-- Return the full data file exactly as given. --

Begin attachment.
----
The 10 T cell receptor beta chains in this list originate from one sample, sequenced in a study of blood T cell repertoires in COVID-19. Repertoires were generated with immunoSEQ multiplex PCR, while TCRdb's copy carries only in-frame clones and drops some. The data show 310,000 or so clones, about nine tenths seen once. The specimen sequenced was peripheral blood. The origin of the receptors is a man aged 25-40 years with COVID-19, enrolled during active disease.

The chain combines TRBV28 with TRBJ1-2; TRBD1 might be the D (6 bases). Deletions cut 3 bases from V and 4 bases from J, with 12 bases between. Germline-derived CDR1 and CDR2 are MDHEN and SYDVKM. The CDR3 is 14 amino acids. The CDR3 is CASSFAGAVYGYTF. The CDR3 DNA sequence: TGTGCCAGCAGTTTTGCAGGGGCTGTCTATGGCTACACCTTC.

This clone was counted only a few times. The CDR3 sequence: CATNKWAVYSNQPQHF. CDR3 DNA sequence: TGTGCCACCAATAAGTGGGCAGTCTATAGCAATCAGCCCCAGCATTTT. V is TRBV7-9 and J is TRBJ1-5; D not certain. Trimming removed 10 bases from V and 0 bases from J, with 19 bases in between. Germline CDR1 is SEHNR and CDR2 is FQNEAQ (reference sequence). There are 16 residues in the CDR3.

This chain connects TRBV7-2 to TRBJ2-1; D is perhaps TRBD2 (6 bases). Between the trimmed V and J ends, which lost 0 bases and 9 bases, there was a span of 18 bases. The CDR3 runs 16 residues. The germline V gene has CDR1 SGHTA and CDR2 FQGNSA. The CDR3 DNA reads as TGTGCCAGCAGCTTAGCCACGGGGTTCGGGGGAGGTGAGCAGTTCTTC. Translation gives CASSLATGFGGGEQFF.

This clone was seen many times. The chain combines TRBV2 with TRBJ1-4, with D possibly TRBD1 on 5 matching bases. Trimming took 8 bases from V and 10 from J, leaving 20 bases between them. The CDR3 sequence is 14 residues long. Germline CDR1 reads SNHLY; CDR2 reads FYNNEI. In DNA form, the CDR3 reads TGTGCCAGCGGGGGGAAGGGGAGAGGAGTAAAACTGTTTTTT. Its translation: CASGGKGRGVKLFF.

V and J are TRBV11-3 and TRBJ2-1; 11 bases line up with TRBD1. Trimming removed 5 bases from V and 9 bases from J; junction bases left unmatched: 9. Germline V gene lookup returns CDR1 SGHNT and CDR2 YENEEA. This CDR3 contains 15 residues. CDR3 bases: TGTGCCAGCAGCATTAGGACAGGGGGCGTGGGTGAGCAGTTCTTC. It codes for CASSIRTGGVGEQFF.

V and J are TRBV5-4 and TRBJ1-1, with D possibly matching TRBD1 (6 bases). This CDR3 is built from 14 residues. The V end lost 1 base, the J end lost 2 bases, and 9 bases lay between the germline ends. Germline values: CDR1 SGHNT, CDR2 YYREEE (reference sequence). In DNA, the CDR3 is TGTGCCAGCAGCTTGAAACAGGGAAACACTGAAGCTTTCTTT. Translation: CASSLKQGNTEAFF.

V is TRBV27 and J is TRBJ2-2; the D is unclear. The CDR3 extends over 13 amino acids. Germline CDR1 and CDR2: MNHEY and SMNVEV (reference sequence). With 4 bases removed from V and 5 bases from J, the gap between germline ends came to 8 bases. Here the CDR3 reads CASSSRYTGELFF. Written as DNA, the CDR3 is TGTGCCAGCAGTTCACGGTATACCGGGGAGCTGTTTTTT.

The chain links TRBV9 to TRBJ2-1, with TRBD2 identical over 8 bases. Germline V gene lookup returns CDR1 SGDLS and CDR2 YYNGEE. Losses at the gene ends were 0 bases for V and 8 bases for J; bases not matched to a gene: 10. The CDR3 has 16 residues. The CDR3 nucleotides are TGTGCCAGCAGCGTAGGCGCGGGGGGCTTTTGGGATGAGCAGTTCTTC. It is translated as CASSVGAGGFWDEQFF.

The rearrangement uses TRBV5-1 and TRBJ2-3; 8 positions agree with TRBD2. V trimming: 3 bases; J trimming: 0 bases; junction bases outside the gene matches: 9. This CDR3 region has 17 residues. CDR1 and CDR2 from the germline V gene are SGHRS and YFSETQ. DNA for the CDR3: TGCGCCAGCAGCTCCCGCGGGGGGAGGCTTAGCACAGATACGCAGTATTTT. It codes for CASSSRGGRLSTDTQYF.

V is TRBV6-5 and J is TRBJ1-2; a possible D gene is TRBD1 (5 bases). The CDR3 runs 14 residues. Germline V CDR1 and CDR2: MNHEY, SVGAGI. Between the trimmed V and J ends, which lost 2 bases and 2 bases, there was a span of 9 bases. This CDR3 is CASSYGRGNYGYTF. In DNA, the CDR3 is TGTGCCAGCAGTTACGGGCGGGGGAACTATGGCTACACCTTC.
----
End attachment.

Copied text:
The 10 T cell receptor beta chains in this list originate from one sample, sequenced in a study of blood T cell repertoires in COVID-19. Repertoires were generated with immunoSEQ multiplex PCR, while TCRdb's copy carries only in-frame clones and drops some. The data show 310,000 or so clones, about nine tenths seen once. The specimen sequenced was peripheral blood. The origin of the receptors is a man aged 25-40 years with COVID-19, enrolled during active disease.

The chain combines TRBV28 with TRBJ1-2; TRBD1 might be the D (6 bases). Deletions cut 3 bases from V and 4 bases from J, with 12 bases between. Germline-derived CDR1 and CDR2 are MDHEN and SYDVKM. The CDR3 is 14 amino acids. The CDR3 is CASSFAGAVYGYTF. The CDR3 DNA sequence: TGTGCCAGCAGTTTTGCAGGGGCTGTCTATGGCTACACCTTC.

This clone was counted only a few times. The CDR3 sequence: CATNKWAVYSNQPQHF. CDR3 DNA sequence: TGTGCCACCAATAAGTGGGCAGTCTATAGCAATCAGCCCCAGCATTTT. V is TRBV7-9 and J is TRBJ1-5; D not certain. Trimming removed 10 bases from V and 0 bases from J, with 19 bases in between. Germline CDR1 is SEHNR and CDR2 is FQNEAQ (reference sequence). There are 16 residues in the CDR3.

This chain connects TRBV7-2 to TRBJ2-1; D is perhaps TRBD2 (6 bases). Between the trimmed V and J ends, which lost 0 bases and 9 bases, there was a span of 18 bases. The CDR3 runs 16 residues. The germline V gene has CDR1 SGHTA and CDR2 FQGNSA. The CDR3 DNA reads as TGTGCCAGCAGCTTAGCCACGGGGTTCGGGGGAGGTGAGCAGTTCTTC. Translation gives CASSLATGFGGGEQFF.

This clone was seen many times. The chain combines TRBV2 with TRBJ1-4, with D possibly TRBD1 on 5 matching bases. Trimming took 8 bases from V and 10 from J, leaving 20 bases between them. The CDR3 sequence is 14 residues long. Germline CDR1 reads SNHLY; CDR2 reads FYNNEI. In DNA form, the CDR3 reads TGTGCCAGCGGGGGGAAGGGGAGAGGAGTAAAACTGTTTTTT. Its translation: CASGGKGRGVKLFF.

V and J are TRBV11-3 and TRBJ2-1; 11 bases line up with TRBD1. Trimming removed 5 bases from V and 9 bases from J; junction bases left unmatched: 9. Germline V gene lookup returns CDR1 SGHNT and CDR2 YENEEA. This CDR3 contains 15 residues. CDR3 bases: TGTGCCAGCAGCATTAGGACAGGGGGCGTGGGTGAGCAGTTCTTC. It codes for CASSIRTGGVGEQFF.

V and J are TRBV5-4 and TRBJ1-1, with D possibly matching TRBD1 (6 bases). This CDR3 is built from 14 residues. The V end lost 1 base, the J end lost 2 bases, and 9 bases lay between the germline ends. Germline values: CDR1 SGHNT, CDR2 YYREEE (reference sequence). In DNA, the CDR3 is TGTGCCAGCAGCTTGAAACAGGGAAACACTGAAGCTTTCTTT. Translation: CASSLKQGNTEAFF.

V is TRBV27 and J is TRBJ2-2; the D is unclear. The CDR3 extends over 13 amino acids. Germline CDR1 and CDR2: MNHEY and SMNVEV (reference sequence). With 4 bases removed from V and 5 bases from J, the gap between germline ends came to 8 bases. Here the CDR3 reads CASSSRYTGELFF. Written as DNA, the CDR3 is TGTGCCAGCAGTTCACGGTATACCGGGGAGCTGTTTTTT.

The chain links TRBV9 to TRBJ2-1, with TRBD2 identical over 8 bases. Germline V gene lookup returns CDR1 SGDLS and CDR2 YYNGEE. Losses at the gene ends were 0 bases for V and 8 bases for J; bases not matched to a gene: 10. The CDR3 has 16 residues. The CDR3 nucleotides are TGTGCCAGCAGCGTAGGCGCGGGGGGCTTTTGGGATGAGCAGTTCTTC. It is translated as CASSVGAGGFWDEQFF.

The rearrangement uses TRBV5-1 and TRBJ2-3; 8 positions agree with TRBD2. V trimming: 3 bases; J trimming: 0 bases; junction bases outside the gene matches: 9. This CDR3 region has 17 residues. CDR1 and CDR2 from the germline V gene are SGHRS and YFSETQ. DNA for the CDR3: TGCGCCAGCAGCTCCCGCGGGGGGAGGCTTAGCACAGATACGCAGTATTTT. It codes for CASSSRGGRLSTDTQYF.

V is TRBV6-5 and J is TRBJ1-2; a possible D gene is TRBD1 (5 bases). The CDR3 runs 14 residues. Germline V CDR1 and CDR2: MNHEY, SVGAGI. Between the trimmed V and J ends, which lost 2 bases and 2 bases, there was a span of 9 bases. This CDR3 is CASSYGRGNYGYTF. In DNA, the CDR3 is TGTGCCAGCAGTTACGGGCGGGGGAACTATGGCTACACCTTC.